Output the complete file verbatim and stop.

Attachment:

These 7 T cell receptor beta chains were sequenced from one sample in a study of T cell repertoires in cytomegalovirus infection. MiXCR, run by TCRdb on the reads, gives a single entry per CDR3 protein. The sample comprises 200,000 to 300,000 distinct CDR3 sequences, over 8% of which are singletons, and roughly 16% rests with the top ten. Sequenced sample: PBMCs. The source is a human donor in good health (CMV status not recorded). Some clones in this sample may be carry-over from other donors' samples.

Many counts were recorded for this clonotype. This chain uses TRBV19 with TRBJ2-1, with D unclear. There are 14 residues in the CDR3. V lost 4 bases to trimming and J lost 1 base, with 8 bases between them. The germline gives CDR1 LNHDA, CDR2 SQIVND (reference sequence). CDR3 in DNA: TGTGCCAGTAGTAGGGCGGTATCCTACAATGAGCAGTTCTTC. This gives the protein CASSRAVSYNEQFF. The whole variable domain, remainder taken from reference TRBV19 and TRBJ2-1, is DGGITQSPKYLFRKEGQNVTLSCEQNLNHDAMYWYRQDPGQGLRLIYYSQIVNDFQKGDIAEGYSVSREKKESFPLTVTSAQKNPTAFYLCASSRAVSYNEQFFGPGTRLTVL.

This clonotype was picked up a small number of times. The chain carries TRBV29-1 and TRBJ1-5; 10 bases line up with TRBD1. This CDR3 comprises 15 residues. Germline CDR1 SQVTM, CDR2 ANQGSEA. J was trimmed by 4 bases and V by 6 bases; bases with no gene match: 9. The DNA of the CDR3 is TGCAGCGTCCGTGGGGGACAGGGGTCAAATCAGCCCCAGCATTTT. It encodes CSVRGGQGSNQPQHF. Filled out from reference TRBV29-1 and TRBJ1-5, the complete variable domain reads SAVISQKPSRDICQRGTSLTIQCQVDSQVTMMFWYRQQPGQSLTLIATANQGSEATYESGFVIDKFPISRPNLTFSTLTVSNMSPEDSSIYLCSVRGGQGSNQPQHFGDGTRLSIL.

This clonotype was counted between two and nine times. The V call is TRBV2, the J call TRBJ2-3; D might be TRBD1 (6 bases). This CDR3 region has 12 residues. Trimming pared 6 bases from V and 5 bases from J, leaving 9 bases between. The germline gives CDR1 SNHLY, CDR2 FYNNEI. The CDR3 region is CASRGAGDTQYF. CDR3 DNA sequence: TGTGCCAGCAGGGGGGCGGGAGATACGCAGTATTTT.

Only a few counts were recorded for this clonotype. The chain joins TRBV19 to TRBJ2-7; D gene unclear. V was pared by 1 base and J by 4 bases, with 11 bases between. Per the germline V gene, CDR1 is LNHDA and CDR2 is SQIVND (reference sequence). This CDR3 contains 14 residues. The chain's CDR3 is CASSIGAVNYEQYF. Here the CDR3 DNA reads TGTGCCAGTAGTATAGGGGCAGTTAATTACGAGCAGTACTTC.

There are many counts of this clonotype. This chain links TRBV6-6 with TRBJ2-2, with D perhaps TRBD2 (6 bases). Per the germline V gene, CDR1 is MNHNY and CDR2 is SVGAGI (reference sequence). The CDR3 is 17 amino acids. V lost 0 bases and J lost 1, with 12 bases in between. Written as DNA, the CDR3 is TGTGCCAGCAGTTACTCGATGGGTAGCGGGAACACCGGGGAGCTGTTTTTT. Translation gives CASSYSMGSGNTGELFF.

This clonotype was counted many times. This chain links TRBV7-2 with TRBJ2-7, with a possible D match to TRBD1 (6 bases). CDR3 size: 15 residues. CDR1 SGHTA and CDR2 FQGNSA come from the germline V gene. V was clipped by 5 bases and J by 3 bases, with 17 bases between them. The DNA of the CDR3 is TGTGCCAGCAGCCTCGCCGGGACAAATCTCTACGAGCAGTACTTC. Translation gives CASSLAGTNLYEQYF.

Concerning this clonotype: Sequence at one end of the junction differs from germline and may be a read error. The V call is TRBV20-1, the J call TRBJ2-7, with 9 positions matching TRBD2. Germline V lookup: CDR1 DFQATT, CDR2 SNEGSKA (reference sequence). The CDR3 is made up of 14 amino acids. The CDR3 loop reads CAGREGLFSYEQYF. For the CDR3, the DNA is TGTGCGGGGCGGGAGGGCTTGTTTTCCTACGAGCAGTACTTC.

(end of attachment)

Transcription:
These 7 T cell receptor beta chains were sequenced from one sample in a study of T cell repertoires in cytomegalovirus infection. MiXCR, run by TCRdb on the reads, gives a single entry per CDR3 protein. The sample comprises 200,000 to 300,000 distinct CDR3 sequences, over 8% of which are singletons, and roughly 16% rests with the top ten. Sequenced sample: PBMCs. The source is a human donor in good health (CMV status not recorded). Some clones in this sample may be carry-over from other donors' samples.

Many counts were recorded for this clonotype. This chain uses TRBV19 with TRBJ2-1, with D unclear. There are 14 residues in the CDR3. V lost 4 bases to trimming and J lost 1 base, with 8 bases between them. The germline gives CDR1 LNHDA, CDR2 SQIVND (reference sequence). CDR3 in DNA: TGTGCCAGTAGTAGGGCGGTATCCTACAATGAGCAGTTCTTC. This gives the protein CASSRAVSYNEQFF. The whole variable domain, remainder taken from reference TRBV19 and TRBJ2-1, is DGGITQSPKYLFRKEGQNVTLSCEQNLNHDAMYWYRQDPGQGLRLIYYSQIVNDFQKGDIAEGYSVSREKKESFPLTVTSAQKNPTAFYLCASSRAVSYNEQFFGPGTRLTVL.

This clonotype was picked up a small number of times. The chain carries TRBV29-1 and TRBJ1-5; 10 bases line up with TRBD1. This CDR3 comprises 15 residues. Germline CDR1 SQVTM, CDR2 ANQGSEA. J was trimmed by 4 bases and V by 6 bases; bases with no gene match: 9. The DNA of the CDR3 is TGCAGCGTCCGTGGGGGACAGGGGTCAAATCAGCCCCAGCATTTT. It encodes CSVRGGQGSNQPQHF. Filled out from reference TRBV29-1 and TRBJ1-5, the complete variable domain reads SAVISQKPSRDICQRGTSLTIQCQVDSQVTMMFWYRQQPGQSLTLIATANQGSEATYESGFVIDKFPISRPNLTFSTLTVSNMSPEDSSIYLCSVRGGQGSNQPQHFGDGTRLSIL.

This clonotype was counted between two and nine times. The V call is TRBV2, the J call TRBJ2-3; D might be TRBD1 (6 bases). This CDR3 region has 12 residues. Trimming pared 6 bases from V and 5 bases from J, leaving 9 bases between. The germline gives CDR1 SNHLY, CDR2 FYNNEI. The CDR3 region is CASRGAGDTQYF. CDR3 DNA sequence: TGTGCCAGCAGGGGGGCGGGAGATACGCAGTATTTT.

Only a few counts were recorded for this clonotype. The chain joins TRBV19 to TRBJ2-7; D gene unclear. V was pared by 1 base and J by 4 bases, with 11 bases between. Per the germline V gene, CDR1 is LNHDA and CDR2 is SQIVND (reference sequence). This CDR3 contains 14 residues. The chain's CDR3 is CASSIGAVNYEQYF. Here the CDR3 DNA reads TGTGCCAGTAGTATAGGGGCAGTTAATTACGAGCAGTACTTC.

There are many counts of this clonotype. This chain links TRBV6-6 with TRBJ2-2, with D perhaps TRBD2 (6 bases). Per the germline V gene, CDR1 is MNHNY and CDR2 is SVGAGI (reference sequence). The CDR3 is 17 amino acids. V lost 0 bases and J lost 1, with 12 bases in between. Written as DNA, the CDR3 is TGTGCCAGCAGTTACTCGATGGGTAGCGGGAACACCGGGGAGCTGTTTTTT. Translation gives CASSYSMGSGNTGELFF.

This clonotype was counted many times. This chain links TRBV7-2 with TRBJ2-7, with a possible D match to TRBD1 (6 bases). CDR3 size: 15 residues. CDR1 SGHTA and CDR2 FQGNSA come from the germline V gene. V was clipped by 5 bases and J by 3 bases, with 17 bases between them. The DNA of the CDR3 is TGTGCCAGCAGCCTCGCCGGGACAAATCTCTACGAGCAGTACTTC. Translation gives CASSLAGTNLYEQYF.

Concerning this clonotype: Sequence at one end of the junction differs from germline and may be a read error. The V call is TRBV20-1, the J call TRBJ2-7, with 9 positions matching TRBD2. Germline V lookup: CDR1 DFQATT, CDR2 SNEGSKA (reference sequence). The CDR3 is made up of 14 amino acids. The CDR3 loop reads CAGREGLFSYEQYF. For the CDR3, the DNA is TGTGCGGGGCGGGAGGGCTTGTTTTCCTACGAGCAGTACTTC.